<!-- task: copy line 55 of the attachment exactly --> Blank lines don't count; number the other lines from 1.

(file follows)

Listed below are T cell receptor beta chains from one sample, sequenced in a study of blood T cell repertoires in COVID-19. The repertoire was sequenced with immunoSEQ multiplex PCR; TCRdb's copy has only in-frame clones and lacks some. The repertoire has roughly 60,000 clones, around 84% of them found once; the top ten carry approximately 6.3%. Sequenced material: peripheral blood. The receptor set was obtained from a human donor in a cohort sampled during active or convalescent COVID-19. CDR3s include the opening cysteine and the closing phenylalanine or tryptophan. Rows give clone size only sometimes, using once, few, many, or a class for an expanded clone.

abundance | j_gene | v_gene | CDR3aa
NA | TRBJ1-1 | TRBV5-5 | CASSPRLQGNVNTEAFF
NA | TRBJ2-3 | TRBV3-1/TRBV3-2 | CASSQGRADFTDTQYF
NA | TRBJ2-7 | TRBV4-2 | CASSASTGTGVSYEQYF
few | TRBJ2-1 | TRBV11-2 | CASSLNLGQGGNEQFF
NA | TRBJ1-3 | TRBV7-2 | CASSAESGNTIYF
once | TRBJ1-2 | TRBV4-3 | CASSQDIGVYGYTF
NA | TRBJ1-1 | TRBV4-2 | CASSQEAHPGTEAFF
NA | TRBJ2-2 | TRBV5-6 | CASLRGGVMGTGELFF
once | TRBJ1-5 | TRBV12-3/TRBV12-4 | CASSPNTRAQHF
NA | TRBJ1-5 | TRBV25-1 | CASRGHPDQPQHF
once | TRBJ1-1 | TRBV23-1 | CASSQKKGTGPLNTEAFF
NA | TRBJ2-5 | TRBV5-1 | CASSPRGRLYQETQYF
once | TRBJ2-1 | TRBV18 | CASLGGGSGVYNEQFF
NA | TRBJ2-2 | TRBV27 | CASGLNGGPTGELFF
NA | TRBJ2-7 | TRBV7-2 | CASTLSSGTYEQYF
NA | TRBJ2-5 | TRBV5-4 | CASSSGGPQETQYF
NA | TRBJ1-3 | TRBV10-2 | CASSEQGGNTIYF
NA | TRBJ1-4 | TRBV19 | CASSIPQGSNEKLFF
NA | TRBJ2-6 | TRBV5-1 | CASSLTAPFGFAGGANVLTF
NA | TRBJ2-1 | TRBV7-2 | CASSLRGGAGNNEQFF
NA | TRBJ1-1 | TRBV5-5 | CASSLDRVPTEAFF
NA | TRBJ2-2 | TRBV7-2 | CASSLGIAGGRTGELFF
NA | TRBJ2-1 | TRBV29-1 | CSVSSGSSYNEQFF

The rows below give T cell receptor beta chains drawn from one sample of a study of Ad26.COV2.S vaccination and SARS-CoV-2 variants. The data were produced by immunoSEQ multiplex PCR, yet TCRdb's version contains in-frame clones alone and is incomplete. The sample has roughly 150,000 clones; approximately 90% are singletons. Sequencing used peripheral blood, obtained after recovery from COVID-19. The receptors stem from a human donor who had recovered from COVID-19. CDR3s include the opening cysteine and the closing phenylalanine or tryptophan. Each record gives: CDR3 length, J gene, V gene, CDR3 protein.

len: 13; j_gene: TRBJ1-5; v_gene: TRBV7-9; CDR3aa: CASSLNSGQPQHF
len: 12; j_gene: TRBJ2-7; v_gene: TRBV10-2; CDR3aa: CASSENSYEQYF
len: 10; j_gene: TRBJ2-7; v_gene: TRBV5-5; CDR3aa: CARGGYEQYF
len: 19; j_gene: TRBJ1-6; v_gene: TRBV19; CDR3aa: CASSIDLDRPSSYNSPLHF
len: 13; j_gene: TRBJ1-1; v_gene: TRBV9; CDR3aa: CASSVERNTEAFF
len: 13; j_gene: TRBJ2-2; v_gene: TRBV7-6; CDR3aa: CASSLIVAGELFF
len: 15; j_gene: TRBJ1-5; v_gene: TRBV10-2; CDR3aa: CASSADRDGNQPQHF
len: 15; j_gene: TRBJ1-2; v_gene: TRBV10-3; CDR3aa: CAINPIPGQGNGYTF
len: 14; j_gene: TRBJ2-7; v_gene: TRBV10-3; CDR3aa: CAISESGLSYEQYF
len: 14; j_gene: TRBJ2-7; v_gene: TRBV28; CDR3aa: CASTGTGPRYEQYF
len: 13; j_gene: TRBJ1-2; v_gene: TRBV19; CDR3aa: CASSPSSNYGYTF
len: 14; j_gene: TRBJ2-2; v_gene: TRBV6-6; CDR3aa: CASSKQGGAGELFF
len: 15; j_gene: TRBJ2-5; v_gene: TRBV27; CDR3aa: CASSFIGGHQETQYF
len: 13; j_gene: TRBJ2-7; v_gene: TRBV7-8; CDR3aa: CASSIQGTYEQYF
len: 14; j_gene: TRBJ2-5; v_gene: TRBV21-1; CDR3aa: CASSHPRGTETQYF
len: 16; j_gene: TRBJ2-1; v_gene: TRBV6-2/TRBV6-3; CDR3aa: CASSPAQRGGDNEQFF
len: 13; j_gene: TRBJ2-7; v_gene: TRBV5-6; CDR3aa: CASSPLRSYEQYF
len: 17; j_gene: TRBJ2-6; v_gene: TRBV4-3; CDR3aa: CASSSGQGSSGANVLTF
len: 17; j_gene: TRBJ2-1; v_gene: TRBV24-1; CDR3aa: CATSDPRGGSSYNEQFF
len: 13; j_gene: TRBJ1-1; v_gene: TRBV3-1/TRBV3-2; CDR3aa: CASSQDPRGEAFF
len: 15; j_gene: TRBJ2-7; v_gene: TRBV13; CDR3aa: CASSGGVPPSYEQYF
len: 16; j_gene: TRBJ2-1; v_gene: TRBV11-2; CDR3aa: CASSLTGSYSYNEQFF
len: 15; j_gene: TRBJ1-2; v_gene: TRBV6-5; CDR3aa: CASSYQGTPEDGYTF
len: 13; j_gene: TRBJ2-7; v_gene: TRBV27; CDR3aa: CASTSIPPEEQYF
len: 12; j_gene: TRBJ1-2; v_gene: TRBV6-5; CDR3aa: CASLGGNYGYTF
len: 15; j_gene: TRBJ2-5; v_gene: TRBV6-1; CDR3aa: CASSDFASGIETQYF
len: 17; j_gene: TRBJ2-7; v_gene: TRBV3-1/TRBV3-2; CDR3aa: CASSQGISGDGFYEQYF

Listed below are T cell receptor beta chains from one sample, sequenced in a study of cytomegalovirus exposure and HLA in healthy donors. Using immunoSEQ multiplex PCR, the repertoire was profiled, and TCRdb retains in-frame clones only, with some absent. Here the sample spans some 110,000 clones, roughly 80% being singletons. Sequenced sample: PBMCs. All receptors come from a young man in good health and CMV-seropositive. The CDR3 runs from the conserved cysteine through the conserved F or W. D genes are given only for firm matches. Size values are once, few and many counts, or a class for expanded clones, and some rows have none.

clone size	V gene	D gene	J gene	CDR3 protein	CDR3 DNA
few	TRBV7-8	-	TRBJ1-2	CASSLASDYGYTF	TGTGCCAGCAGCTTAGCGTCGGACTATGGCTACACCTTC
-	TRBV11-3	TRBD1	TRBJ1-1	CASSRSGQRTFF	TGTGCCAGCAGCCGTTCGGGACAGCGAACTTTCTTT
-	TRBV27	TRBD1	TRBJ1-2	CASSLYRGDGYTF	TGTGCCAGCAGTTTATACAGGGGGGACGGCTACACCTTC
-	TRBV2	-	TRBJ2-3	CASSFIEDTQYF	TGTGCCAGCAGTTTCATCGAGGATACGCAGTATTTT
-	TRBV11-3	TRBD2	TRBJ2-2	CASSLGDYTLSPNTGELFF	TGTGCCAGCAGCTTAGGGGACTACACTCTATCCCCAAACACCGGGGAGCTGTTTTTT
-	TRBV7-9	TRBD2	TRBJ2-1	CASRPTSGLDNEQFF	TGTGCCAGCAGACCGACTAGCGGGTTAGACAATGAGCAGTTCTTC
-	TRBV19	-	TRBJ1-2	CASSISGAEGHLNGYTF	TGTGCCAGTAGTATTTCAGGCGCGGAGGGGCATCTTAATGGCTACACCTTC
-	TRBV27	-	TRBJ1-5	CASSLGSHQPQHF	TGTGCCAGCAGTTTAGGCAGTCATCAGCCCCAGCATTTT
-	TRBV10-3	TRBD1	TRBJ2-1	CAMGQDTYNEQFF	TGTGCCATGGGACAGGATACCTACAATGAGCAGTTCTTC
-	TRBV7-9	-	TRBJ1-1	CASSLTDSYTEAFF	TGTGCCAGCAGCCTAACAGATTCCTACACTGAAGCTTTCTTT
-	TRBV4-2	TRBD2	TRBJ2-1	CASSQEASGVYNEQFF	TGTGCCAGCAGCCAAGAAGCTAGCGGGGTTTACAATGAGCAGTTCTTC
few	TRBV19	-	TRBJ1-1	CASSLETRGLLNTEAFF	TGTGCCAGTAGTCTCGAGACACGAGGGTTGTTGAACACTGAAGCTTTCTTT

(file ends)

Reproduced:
clone size	V gene	D gene	J gene	CDR3 protein	CDR3 DNA